If you're watching this video, you're probably using a lithium battery. Smartphones, tablets and laptops all rely on lithium metal to store energy. It comes from surface mines or brine ponds, found in places like Australia, China and the United States. One of the leading sources for this increasingly valuable resource is the South American nation of Chile.
On the Atacama Desert, brine is pumped from underground deposits into ponds where it evaporates over many months, concentrating the "white gold" for extraction. This animation strings together 400 Landsat scenes to show change on the Chilean landscape at approximately 1 frame per month since 1985.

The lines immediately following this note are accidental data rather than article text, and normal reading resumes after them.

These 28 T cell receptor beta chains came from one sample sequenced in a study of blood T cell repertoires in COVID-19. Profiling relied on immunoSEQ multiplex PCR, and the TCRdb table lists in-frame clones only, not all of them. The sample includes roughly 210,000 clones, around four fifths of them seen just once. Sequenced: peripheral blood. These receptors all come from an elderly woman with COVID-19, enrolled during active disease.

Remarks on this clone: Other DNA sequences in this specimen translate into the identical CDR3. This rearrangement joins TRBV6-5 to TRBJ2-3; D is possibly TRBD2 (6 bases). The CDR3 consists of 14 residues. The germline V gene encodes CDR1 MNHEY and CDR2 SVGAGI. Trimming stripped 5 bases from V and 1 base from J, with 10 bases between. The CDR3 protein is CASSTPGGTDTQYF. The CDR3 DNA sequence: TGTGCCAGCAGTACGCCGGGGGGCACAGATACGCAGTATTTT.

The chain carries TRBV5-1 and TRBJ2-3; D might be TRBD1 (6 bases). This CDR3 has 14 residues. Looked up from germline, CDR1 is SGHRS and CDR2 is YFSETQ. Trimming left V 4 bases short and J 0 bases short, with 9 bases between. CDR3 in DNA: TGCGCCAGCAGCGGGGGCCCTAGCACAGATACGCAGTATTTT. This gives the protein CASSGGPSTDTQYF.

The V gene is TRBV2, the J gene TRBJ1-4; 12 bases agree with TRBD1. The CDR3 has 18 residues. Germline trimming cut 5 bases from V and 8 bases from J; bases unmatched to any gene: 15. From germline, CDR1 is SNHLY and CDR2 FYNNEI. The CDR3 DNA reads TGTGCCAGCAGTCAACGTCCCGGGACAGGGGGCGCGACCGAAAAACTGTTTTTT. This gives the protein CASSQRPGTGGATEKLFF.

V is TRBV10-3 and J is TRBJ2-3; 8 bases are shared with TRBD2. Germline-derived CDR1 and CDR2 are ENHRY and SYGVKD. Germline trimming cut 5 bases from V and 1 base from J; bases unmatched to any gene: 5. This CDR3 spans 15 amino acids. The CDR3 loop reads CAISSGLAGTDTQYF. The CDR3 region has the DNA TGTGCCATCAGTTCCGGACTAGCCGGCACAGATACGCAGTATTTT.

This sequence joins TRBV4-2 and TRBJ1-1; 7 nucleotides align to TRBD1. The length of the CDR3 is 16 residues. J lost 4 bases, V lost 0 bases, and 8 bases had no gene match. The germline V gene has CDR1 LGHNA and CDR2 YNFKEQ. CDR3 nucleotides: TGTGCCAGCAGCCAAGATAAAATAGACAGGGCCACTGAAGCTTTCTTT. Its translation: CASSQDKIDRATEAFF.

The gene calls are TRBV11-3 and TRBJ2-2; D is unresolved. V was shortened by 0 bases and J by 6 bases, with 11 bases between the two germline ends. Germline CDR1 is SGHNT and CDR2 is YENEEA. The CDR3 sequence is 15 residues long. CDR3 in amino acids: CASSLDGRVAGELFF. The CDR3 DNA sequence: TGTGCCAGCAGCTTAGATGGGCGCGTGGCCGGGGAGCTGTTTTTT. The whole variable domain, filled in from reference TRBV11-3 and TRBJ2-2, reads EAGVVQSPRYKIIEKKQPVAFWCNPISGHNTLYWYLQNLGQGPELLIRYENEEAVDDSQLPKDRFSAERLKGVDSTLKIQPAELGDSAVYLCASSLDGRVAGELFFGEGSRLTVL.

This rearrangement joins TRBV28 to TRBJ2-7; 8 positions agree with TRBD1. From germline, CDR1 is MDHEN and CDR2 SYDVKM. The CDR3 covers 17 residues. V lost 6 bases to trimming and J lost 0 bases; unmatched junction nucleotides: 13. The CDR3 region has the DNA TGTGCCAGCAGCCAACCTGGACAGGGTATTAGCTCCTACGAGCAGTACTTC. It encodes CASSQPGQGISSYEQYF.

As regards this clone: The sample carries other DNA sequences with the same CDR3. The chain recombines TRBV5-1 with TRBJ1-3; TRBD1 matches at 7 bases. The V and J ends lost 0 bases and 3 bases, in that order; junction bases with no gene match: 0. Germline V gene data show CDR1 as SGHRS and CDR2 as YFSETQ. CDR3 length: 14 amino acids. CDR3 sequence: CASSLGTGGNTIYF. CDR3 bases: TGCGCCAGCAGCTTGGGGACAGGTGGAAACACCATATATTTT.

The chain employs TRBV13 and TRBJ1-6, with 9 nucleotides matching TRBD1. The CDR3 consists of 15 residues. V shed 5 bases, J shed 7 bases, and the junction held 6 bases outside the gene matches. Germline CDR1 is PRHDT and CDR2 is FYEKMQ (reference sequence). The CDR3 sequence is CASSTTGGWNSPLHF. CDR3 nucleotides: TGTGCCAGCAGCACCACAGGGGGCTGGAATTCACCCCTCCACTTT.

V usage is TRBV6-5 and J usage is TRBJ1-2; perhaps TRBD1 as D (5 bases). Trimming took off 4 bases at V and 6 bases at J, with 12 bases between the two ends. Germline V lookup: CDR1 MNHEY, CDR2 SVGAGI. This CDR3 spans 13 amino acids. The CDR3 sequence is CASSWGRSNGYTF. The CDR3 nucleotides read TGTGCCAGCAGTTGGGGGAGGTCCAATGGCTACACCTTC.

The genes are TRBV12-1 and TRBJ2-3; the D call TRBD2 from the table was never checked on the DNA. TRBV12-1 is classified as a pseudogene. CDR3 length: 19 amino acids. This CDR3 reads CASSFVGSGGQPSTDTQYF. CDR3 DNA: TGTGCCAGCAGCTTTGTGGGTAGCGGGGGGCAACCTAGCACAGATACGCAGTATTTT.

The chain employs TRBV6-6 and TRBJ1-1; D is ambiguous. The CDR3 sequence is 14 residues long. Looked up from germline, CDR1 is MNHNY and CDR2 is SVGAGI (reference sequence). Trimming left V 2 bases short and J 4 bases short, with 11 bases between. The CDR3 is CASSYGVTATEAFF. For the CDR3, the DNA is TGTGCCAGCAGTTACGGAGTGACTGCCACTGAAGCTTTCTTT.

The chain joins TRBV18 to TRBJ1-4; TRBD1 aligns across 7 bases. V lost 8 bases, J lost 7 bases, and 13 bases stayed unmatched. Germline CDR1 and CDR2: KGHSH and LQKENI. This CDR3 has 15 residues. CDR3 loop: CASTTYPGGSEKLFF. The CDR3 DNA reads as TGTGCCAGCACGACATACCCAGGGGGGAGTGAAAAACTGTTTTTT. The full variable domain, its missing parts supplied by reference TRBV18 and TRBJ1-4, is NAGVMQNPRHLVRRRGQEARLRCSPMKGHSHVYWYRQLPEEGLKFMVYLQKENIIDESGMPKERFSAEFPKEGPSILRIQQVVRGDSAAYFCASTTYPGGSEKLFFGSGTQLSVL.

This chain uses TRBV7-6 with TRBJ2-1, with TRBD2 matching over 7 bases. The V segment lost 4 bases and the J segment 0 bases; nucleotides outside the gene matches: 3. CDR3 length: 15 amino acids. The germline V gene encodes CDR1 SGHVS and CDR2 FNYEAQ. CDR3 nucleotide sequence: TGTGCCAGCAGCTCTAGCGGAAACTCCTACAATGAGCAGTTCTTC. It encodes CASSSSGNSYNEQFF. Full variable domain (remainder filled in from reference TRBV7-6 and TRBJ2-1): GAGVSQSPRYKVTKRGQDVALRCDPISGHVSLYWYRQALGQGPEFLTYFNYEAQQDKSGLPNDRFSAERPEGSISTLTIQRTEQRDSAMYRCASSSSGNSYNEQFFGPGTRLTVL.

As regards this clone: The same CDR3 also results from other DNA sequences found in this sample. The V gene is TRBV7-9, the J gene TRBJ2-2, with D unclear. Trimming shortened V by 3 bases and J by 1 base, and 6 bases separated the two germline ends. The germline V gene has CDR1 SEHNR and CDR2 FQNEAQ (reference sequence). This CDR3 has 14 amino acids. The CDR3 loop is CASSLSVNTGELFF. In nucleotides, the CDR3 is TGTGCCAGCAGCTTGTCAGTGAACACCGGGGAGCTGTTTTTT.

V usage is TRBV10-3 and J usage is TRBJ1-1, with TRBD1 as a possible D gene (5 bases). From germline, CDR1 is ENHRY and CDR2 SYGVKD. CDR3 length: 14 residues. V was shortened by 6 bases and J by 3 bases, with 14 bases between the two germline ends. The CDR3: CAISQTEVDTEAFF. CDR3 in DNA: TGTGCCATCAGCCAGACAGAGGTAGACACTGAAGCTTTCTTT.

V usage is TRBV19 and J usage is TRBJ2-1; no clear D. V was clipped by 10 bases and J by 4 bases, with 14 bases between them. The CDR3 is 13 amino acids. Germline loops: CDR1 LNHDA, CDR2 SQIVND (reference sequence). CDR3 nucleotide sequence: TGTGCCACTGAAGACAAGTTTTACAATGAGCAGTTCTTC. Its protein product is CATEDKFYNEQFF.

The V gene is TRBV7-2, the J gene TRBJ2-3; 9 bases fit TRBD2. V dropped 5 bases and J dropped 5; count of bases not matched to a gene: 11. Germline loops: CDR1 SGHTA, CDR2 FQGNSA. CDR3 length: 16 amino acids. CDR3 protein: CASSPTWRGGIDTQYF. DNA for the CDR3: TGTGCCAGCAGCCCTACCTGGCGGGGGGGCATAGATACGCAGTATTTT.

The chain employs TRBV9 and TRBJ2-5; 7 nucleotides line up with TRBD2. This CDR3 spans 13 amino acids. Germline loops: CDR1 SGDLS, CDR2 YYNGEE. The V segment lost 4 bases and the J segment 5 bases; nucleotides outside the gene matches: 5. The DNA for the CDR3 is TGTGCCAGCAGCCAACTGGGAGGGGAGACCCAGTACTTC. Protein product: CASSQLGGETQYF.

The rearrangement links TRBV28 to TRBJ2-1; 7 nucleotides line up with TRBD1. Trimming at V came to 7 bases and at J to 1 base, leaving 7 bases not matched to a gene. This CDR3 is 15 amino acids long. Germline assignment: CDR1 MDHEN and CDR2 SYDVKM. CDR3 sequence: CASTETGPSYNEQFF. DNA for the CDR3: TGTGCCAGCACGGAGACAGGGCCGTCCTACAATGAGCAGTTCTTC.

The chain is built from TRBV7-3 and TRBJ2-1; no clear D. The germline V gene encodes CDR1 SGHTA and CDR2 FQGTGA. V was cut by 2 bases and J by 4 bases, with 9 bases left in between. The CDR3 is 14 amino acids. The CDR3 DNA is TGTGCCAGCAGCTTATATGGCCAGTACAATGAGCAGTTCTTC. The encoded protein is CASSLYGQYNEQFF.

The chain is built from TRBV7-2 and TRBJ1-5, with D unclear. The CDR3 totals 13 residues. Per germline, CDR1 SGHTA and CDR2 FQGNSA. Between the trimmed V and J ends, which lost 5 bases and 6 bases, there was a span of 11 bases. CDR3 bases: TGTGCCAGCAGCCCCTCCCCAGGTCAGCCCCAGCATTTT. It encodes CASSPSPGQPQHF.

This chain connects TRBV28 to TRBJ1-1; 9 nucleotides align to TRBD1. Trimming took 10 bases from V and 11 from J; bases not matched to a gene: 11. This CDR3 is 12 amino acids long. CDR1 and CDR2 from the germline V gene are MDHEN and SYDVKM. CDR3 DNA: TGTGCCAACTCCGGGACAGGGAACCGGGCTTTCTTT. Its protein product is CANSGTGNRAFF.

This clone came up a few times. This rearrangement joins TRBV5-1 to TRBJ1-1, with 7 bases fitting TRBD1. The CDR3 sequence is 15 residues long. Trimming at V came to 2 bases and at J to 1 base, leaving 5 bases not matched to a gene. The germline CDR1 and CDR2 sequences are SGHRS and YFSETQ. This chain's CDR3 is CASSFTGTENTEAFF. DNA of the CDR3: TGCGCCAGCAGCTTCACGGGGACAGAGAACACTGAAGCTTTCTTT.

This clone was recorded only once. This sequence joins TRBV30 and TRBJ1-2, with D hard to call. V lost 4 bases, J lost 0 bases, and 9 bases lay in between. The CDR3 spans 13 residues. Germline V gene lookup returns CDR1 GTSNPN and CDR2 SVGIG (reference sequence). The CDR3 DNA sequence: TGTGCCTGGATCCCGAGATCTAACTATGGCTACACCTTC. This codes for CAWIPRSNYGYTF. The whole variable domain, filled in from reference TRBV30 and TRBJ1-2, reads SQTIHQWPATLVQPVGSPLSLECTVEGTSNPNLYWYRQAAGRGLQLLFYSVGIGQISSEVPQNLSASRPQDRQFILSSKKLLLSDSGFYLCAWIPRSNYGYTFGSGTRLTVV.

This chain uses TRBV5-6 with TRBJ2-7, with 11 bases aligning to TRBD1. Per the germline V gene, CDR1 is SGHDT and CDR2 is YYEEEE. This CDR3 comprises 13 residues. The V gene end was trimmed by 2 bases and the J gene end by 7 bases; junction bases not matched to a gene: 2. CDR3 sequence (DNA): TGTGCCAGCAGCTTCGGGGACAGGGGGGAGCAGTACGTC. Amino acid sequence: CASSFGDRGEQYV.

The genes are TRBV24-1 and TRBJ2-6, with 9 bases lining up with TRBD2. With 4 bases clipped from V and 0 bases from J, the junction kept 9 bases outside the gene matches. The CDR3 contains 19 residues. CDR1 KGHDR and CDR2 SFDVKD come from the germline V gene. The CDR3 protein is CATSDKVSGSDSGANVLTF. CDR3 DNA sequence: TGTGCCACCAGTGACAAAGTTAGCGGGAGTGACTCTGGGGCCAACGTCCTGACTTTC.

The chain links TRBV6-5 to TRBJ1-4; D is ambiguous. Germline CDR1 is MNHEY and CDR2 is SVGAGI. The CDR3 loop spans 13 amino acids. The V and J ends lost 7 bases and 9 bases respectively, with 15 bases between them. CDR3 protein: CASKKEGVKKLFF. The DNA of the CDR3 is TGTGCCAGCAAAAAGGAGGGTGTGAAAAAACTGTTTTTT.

The imprints of future ponds, roads, wells and brine-pumping pipes also appear on the surface over time, sketching out the landscape's fate in rectangles of pushed earth. The ponds ripple in royal blue as the months pass signaling the churn of lithium from the evaporating brine creating a visual experience akin to a hypnotic, high-speed Tetris game.
U.S. firms plan to pull lithium from pit mines at Thacker Pass in northern Nevada, and to expand evaporative extraction at the Silver Peak mine in southern Nevada. Our visit to the Chilean mines may offer a glimpse into their future.